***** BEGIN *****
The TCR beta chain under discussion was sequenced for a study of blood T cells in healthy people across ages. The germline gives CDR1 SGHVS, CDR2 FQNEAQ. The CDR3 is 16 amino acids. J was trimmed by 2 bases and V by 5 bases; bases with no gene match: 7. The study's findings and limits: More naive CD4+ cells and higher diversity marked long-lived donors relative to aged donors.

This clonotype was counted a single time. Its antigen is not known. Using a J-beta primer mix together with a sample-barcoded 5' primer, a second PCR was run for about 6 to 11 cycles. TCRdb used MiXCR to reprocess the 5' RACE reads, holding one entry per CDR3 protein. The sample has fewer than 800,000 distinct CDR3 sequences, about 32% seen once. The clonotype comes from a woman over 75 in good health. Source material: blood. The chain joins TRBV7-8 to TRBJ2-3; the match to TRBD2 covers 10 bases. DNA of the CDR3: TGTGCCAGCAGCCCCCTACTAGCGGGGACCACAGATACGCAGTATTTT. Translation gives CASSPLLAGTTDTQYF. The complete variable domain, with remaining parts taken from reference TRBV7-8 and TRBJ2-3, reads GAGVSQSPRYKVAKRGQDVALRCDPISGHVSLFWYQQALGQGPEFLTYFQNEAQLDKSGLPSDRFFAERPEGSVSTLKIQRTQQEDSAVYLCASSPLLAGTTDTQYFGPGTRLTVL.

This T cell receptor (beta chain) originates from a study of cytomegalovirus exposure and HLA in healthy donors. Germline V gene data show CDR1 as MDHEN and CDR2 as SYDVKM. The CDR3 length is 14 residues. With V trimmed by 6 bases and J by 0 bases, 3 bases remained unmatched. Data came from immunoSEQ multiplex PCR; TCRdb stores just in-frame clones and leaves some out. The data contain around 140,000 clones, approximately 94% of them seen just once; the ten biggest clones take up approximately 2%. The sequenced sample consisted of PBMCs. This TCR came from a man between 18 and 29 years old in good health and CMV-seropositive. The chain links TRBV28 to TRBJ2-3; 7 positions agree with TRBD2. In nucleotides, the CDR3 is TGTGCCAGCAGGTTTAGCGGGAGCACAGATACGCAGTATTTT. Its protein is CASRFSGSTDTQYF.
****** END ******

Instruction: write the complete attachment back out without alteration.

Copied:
The TCR beta chain under discussion was sequenced for a study of blood T cells in healthy people across ages. The germline gives CDR1 SGHVS, CDR2 FQNEAQ. The CDR3 is 16 amino acids. J was trimmed by 2 bases and V by 5 bases; bases with no gene match: 7. The study's findings and limits: More naive CD4+ cells and higher diversity marked long-lived donors relative to aged donors.

This clonotype was counted a single time. Its antigen is not known. Using a J-beta primer mix together with a sample-barcoded 5' primer, a second PCR was run for about 6 to 11 cycles. TCRdb used MiXCR to reprocess the 5' RACE reads, holding one entry per CDR3 protein. The sample has fewer than 800,000 distinct CDR3 sequences, about 32% seen once. The clonotype comes from a woman over 75 in good health. Source material: blood. The chain joins TRBV7-8 to TRBJ2-3; the match to TRBD2 covers 10 bases. DNA of the CDR3: TGTGCCAGCAGCCCCCTACTAGCGGGGACCACAGATACGCAGTATTTT. Translation gives CASSPLLAGTTDTQYF. The complete variable domain, with remaining parts taken from reference TRBV7-8 and TRBJ2-3, reads GAGVSQSPRYKVAKRGQDVALRCDPISGHVSLFWYQQALGQGPEFLTYFQNEAQLDKSGLPSDRFFAERPEGSVSTLKIQRTQQEDSAVYLCASSPLLAGTTDTQYFGPGTRLTVL.

This T cell receptor (beta chain) originates from a study of cytomegalovirus exposure and HLA in healthy donors. Germline V gene data show CDR1 as MDHEN and CDR2 as SYDVKM. The CDR3 length is 14 residues. With V trimmed by 6 bases and J by 0 bases, 3 bases remained unmatched. Data came from immunoSEQ multiplex PCR; TCRdb stores just in-frame clones and leaves some out. The data contain around 140,000 clones, approximately 94% of them seen just once; the ten biggest clones take up approximately 2%. The sequenced sample consisted of PBMCs. This TCR came from a man between 18 and 29 years old in good health and CMV-seropositive. The chain links TRBV28 to TRBJ2-3; 7 positions agree with TRBD2. In nucleotides, the CDR3 is TGTGCCAGCAGGTTTAGCGGGAGCACAGATACGCAGTATTTT. Its protein is CASRFSGSTDTQYF.